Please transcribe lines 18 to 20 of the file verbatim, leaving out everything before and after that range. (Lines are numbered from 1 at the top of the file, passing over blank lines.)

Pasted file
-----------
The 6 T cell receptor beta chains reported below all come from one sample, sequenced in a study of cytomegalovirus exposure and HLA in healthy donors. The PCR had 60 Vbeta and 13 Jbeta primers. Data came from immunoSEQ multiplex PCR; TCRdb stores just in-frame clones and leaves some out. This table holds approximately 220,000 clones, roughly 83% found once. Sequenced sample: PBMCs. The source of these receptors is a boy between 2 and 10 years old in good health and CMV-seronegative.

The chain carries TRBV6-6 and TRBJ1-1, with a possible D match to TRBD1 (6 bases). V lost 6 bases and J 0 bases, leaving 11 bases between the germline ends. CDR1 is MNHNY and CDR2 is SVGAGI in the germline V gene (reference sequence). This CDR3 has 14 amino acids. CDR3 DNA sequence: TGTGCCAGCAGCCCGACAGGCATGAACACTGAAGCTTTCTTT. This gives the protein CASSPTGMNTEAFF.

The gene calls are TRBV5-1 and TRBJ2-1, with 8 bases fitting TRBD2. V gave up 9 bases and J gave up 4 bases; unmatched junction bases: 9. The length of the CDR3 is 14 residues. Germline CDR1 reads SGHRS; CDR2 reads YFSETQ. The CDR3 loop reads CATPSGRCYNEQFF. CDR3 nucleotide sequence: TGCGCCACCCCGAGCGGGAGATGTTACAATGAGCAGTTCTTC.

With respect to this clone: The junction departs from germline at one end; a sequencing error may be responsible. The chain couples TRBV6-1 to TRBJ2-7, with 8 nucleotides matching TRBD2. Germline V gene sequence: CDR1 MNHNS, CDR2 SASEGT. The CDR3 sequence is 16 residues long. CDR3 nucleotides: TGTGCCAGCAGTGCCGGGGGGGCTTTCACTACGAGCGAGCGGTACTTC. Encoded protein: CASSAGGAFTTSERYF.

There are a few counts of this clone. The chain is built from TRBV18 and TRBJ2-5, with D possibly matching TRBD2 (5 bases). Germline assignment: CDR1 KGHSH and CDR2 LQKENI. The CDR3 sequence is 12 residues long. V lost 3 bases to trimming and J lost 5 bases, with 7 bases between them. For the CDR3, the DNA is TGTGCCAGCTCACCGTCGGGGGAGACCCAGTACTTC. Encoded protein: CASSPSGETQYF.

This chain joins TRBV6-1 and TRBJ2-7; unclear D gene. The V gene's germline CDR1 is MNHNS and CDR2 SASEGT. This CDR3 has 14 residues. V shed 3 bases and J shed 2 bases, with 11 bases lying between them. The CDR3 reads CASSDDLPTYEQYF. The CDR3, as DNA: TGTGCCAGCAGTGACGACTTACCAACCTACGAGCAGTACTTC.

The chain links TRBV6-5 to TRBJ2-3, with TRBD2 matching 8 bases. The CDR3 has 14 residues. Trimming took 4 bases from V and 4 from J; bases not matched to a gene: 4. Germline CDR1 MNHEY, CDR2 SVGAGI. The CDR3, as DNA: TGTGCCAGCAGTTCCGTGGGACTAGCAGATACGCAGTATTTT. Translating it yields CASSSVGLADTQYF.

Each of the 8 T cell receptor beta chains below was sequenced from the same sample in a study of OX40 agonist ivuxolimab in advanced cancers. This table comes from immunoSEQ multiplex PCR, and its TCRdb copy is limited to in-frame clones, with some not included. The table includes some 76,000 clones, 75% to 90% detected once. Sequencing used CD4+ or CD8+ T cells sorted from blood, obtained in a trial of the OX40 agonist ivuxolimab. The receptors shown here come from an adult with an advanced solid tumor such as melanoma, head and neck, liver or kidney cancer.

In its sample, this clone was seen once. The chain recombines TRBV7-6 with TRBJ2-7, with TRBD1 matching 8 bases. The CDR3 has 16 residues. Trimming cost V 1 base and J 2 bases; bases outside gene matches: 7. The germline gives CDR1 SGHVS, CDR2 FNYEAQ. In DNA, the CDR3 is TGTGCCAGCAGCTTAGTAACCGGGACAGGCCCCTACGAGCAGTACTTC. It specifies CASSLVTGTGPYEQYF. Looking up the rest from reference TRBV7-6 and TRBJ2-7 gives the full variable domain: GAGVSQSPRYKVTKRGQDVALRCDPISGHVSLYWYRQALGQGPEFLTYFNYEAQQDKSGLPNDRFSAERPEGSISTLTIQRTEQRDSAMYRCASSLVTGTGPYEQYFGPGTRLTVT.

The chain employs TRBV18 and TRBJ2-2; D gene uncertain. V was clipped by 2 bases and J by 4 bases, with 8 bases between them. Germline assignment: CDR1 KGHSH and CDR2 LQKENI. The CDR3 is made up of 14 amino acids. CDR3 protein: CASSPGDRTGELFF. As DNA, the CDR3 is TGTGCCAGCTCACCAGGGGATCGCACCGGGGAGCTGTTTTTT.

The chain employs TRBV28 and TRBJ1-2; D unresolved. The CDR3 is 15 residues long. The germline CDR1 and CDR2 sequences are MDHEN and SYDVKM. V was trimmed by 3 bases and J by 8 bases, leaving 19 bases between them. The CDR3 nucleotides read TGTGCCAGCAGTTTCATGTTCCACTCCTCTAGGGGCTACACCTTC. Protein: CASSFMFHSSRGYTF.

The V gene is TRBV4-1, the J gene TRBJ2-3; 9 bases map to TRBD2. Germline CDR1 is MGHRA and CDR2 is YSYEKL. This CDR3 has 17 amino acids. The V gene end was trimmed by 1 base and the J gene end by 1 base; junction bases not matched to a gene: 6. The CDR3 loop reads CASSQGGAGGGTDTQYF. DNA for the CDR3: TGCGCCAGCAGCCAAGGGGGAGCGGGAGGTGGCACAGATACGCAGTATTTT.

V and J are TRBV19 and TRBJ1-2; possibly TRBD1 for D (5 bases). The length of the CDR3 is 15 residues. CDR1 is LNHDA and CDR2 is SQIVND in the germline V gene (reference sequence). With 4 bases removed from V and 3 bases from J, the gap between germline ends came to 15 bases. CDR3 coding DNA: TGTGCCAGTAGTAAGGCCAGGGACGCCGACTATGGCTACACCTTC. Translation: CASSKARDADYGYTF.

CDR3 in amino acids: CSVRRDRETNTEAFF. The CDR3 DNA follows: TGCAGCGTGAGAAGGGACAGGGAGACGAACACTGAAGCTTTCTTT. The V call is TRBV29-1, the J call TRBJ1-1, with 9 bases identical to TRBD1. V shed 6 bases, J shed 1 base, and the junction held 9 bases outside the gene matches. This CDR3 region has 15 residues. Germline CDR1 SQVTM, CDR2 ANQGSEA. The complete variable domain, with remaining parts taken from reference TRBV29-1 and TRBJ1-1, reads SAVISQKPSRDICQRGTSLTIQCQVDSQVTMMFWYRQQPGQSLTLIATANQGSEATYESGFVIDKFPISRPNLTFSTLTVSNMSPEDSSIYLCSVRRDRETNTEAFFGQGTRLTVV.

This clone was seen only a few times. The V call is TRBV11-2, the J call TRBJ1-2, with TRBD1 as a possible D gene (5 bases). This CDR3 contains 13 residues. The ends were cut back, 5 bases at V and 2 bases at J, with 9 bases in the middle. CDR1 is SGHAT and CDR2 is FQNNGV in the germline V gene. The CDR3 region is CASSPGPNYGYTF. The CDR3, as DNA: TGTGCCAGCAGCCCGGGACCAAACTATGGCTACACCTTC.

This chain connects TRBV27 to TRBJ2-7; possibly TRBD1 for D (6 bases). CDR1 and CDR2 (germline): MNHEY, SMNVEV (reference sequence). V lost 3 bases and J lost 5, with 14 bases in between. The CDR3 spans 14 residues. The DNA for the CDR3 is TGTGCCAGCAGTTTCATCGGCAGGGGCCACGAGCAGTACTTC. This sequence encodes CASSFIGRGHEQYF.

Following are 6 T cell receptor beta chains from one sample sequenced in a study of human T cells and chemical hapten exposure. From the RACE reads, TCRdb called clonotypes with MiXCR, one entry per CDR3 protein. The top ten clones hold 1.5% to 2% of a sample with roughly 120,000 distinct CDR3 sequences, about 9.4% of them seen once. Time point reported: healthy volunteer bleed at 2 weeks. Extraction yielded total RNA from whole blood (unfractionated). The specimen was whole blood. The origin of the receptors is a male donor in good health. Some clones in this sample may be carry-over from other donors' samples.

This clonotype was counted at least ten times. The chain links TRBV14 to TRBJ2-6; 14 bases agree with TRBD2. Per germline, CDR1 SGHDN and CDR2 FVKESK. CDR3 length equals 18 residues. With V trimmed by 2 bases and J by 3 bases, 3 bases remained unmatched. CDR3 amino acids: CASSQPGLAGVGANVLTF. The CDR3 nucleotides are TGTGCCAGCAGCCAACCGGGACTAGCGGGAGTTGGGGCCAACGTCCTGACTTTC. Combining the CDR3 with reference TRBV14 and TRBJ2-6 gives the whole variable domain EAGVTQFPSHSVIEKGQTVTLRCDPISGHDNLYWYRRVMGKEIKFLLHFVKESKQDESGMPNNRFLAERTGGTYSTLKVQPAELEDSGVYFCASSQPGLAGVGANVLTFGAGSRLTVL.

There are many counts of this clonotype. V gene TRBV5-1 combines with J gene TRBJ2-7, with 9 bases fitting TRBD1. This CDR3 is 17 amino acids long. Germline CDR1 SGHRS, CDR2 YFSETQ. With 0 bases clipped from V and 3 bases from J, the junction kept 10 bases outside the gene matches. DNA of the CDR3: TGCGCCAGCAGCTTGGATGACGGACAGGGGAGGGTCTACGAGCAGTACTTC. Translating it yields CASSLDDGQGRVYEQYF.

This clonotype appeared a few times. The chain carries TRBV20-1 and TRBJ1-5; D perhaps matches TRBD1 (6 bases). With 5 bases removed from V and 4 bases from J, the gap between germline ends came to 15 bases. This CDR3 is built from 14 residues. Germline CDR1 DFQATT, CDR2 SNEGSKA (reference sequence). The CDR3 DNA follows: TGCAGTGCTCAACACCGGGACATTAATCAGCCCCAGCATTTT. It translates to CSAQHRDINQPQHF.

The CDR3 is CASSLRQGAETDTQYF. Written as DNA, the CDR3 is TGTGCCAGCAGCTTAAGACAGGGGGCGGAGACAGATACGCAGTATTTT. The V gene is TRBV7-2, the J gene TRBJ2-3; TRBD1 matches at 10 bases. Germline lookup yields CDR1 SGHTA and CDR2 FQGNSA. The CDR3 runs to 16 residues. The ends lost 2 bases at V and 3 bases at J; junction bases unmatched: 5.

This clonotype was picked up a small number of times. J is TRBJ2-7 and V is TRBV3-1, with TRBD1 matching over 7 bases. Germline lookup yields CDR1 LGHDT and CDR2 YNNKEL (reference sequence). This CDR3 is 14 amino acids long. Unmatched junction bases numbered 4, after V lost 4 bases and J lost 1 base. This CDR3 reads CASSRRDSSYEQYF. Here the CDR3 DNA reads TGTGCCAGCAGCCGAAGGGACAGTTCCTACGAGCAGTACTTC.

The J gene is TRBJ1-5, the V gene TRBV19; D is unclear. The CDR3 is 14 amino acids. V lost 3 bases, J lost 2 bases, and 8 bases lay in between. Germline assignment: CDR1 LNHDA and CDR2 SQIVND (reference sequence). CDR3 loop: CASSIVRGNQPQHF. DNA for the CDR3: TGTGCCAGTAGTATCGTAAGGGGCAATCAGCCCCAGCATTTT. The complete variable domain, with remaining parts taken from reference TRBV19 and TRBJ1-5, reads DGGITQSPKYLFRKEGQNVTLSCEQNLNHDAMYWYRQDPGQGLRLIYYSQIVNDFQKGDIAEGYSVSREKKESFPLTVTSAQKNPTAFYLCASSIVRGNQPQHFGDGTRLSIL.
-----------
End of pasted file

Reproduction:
This clonotype was counted at least ten times. The chain links TRBV14 to TRBJ2-6; 14 bases agree with TRBD2. Per germline, CDR1 SGHDN and CDR2 FVKESK. CDR3 length equals 18 residues. With V trimmed by 2 bases and J by 3 bases, 3 bases remained unmatched. CDR3 amino acids: CASSQPGLAGVGANVLTF. The CDR3 nucleotides are TGTGCCAGCAGCCAACCGGGACTAGCGGGAGTTGGGGCCAACGTCCTGACTTTC. Combining the CDR3 with reference TRBV14 and TRBJ2-6 gives the whole variable domain EAGVTQFPSHSVIEKGQTVTLRCDPISGHDNLYWYRRVMGKEIKFLLHFVKESKQDESGMPNNRFLAERTGGTYSTLKVQPAELEDSGVYFCASSQPGLAGVGANVLTFGAGSRLTVL.

There are many counts of this clonotype. V gene TRBV5-1 combines with J gene TRBJ2-7, with 9 bases fitting TRBD1. This CDR3 is 17 amino acids long. Germline CDR1 SGHRS, CDR2 YFSETQ. With 0 bases clipped from V and 3 bases from J, the junction kept 10 bases outside the gene matches. DNA of the CDR3: TGCGCCAGCAGCTTGGATGACGGACAGGGGAGGGTCTACGAGCAGTACTTC. Translating it yields CASSLDDGQGRVYEQYF.

This clonotype appeared a few times. The chain carries TRBV20-1 and TRBJ1-5; D perhaps matches TRBD1 (6 bases). With 5 bases removed from V and 4 bases from J, the gap between germline ends came to 15 bases. This CDR3 is built from 14 residues. Germline CDR1 DFQATT, CDR2 SNEGSKA (reference sequence). The CDR3 DNA follows: TGCAGTGCTCAACACCGGGACATTAATCAGCCCCAGCATTTT. It translates to CSAQHRDINQPQHF.